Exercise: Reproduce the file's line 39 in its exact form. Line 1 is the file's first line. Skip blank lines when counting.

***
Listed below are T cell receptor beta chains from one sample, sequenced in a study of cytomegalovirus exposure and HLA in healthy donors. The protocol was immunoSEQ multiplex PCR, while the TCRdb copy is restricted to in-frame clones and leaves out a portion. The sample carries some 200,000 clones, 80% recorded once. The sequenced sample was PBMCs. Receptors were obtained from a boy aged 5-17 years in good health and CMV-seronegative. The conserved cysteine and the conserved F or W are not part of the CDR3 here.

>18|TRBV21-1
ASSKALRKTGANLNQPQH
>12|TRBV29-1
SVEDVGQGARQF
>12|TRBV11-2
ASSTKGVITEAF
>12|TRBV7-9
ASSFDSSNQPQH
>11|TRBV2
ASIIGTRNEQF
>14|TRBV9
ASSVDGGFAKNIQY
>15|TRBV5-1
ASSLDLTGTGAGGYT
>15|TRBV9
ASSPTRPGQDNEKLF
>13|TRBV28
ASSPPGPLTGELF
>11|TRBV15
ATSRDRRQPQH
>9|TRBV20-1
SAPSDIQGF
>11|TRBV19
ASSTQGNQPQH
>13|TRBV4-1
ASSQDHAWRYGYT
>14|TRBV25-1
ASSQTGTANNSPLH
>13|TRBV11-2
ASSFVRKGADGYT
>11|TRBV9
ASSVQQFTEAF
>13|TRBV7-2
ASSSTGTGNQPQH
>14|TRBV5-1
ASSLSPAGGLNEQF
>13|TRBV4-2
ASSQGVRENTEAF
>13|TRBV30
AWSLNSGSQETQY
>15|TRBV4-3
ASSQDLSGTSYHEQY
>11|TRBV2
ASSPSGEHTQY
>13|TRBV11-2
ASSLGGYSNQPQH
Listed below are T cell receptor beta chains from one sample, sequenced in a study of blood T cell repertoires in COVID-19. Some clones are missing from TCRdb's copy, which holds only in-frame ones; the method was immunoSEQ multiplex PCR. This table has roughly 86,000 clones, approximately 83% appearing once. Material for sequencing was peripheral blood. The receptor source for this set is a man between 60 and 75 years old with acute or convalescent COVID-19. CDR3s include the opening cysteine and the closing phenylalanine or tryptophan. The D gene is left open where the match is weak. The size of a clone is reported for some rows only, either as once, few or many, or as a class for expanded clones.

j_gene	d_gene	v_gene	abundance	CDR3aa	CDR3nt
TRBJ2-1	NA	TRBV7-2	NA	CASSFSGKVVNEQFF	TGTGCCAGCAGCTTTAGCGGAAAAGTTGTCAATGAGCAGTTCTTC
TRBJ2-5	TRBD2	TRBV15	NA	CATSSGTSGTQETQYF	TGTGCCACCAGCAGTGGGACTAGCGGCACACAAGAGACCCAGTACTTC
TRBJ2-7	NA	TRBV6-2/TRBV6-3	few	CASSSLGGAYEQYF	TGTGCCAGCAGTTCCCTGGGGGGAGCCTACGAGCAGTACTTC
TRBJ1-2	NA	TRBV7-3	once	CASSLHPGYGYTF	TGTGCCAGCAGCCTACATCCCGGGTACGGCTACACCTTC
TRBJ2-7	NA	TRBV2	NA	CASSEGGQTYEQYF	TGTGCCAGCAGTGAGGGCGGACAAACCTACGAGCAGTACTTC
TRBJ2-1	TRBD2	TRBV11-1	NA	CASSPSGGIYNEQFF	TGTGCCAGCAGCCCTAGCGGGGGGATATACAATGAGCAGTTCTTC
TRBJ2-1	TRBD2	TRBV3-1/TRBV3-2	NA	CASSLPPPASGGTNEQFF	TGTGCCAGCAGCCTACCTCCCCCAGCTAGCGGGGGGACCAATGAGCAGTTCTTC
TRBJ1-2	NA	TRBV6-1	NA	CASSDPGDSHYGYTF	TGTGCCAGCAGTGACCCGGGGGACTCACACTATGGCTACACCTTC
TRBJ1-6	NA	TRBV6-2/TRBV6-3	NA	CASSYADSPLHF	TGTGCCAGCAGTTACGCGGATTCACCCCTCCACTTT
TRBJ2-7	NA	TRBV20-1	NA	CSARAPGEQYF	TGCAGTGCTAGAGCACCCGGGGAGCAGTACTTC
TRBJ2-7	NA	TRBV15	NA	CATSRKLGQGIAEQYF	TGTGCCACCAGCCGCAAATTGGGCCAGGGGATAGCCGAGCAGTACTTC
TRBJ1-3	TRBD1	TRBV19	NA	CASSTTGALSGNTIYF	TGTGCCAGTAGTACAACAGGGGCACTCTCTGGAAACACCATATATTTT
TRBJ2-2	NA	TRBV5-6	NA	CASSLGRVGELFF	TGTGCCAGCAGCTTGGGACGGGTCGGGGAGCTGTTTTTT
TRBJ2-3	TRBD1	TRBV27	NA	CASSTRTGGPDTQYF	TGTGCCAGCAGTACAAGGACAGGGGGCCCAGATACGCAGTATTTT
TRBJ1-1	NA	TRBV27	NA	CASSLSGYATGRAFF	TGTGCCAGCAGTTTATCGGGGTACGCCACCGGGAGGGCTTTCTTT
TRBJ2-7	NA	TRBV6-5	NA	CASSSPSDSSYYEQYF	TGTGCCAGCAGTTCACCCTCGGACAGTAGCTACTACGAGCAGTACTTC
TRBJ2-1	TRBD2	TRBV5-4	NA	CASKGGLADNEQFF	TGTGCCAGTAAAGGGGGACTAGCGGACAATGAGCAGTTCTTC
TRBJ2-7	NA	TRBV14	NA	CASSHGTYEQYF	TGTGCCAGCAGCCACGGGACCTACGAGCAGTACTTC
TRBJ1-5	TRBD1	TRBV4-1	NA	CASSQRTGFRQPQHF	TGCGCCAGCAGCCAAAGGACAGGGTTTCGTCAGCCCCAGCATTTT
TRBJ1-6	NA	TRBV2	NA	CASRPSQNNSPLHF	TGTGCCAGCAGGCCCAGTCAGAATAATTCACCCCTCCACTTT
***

ASSQGVRENTEAF